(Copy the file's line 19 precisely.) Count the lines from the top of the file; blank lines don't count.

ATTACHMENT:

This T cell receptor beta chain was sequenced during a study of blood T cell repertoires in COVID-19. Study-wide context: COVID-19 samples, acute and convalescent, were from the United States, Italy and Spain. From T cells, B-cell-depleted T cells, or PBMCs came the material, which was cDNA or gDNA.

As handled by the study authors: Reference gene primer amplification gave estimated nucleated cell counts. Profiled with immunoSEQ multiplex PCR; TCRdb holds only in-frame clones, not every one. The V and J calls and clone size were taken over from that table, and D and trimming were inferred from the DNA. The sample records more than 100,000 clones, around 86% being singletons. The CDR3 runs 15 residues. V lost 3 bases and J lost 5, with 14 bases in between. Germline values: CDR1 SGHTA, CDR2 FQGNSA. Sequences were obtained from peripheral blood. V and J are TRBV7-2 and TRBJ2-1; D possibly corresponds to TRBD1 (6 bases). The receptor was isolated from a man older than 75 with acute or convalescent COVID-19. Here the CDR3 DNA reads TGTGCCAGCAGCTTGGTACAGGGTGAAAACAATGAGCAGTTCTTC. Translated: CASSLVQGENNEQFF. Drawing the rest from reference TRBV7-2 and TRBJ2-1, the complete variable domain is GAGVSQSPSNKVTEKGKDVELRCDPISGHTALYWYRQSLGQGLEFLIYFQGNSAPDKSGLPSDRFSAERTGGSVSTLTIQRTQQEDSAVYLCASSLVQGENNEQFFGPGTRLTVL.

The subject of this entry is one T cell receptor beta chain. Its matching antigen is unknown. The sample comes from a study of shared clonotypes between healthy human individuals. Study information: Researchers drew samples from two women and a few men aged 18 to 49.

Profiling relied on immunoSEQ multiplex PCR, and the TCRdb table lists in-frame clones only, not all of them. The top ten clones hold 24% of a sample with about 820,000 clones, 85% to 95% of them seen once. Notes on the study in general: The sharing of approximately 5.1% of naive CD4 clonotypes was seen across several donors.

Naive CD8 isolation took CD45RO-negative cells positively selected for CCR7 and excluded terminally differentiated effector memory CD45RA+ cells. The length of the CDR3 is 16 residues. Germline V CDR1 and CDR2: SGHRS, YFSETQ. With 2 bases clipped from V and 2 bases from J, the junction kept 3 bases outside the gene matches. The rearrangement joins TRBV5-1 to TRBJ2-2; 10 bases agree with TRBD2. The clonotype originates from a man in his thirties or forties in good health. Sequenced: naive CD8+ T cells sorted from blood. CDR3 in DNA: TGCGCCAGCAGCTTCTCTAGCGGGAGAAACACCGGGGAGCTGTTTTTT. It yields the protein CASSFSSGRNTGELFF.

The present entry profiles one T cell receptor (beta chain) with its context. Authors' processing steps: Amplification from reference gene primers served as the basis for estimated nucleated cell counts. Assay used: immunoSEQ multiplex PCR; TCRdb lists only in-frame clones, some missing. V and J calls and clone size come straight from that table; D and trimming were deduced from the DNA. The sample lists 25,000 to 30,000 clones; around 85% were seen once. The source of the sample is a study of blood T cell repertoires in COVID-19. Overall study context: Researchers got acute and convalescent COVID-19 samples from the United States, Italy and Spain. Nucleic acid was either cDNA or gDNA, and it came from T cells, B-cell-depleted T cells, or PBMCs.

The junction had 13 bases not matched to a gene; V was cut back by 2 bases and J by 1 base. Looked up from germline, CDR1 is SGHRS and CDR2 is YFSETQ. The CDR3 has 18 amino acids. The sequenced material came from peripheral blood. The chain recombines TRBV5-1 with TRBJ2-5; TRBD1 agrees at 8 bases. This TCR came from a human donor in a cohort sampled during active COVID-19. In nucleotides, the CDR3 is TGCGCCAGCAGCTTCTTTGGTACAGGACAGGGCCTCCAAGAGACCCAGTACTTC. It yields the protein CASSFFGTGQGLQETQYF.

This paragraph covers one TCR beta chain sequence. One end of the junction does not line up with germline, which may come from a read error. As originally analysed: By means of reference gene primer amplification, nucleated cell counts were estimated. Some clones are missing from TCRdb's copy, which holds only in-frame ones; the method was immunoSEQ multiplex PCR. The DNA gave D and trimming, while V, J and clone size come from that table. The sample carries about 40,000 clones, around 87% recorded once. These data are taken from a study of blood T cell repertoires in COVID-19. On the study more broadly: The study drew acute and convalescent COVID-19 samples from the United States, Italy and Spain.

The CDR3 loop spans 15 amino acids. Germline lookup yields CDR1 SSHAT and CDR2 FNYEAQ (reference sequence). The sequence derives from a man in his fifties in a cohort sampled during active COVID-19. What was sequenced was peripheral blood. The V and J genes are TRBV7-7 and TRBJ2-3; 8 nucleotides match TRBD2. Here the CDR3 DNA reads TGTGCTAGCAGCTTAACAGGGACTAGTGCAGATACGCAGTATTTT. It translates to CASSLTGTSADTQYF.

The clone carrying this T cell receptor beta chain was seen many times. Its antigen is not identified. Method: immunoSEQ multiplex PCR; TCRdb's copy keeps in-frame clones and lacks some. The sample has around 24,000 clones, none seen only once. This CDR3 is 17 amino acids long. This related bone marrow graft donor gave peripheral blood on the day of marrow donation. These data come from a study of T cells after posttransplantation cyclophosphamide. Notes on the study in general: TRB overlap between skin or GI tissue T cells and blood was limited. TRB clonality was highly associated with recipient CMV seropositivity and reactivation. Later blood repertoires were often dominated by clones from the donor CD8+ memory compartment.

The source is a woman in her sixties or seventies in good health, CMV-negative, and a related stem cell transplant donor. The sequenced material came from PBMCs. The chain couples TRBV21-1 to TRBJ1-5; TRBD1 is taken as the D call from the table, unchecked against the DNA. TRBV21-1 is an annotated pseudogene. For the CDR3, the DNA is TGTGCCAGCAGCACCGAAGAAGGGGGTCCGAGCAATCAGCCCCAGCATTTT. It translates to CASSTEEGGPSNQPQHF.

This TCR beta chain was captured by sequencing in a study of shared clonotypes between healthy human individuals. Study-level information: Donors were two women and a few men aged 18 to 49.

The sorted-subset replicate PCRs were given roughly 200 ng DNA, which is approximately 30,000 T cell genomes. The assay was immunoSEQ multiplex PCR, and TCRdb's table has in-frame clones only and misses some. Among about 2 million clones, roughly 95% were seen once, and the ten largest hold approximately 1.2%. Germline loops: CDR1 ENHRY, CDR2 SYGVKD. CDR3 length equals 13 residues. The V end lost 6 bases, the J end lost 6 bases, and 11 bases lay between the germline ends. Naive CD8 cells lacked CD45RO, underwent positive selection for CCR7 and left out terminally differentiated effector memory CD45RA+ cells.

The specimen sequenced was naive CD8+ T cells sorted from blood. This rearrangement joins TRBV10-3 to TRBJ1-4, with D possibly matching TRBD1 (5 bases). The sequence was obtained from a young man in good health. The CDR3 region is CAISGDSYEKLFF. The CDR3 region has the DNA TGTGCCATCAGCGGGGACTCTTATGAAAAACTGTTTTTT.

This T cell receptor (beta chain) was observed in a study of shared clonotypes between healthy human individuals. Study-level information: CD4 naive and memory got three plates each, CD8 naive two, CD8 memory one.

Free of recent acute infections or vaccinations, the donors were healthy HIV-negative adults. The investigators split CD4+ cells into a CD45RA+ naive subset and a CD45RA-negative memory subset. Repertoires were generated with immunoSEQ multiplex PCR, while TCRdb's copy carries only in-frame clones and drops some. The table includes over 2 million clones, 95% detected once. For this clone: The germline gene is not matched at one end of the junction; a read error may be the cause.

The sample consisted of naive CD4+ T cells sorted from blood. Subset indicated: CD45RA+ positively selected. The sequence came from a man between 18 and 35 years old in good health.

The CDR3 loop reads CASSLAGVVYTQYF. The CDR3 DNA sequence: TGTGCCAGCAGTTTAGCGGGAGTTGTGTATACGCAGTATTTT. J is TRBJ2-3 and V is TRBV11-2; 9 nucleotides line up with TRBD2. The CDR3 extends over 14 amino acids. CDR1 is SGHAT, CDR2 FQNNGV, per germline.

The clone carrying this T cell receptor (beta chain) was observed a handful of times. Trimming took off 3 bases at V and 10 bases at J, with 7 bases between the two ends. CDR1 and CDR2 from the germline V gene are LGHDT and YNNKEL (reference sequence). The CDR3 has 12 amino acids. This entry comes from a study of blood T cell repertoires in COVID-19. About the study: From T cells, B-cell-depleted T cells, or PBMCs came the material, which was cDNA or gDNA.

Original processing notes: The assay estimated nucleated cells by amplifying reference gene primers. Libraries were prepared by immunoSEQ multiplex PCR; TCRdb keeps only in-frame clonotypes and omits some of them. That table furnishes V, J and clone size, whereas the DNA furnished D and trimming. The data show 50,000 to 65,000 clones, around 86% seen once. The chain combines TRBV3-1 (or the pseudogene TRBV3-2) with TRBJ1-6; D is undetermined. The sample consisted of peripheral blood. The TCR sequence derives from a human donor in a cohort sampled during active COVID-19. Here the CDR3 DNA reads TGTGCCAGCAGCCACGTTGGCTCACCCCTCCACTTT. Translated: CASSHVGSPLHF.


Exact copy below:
The clone carrying this T cell receptor (beta chain) was observed a handful of times. Trimming took off 3 bases at V and 10 bases at J, with 7 bases between the two ends. CDR1 and CDR2 from the germline V gene are LGHDT and YNNKEL (reference sequence). The CDR3 has 12 amino acids. This entry comes from a study of blood T cell repertoires in COVID-19. About the study: From T cells, B-cell-depleted T cells, or PBMCs came the material, which was cDNA or gDNA.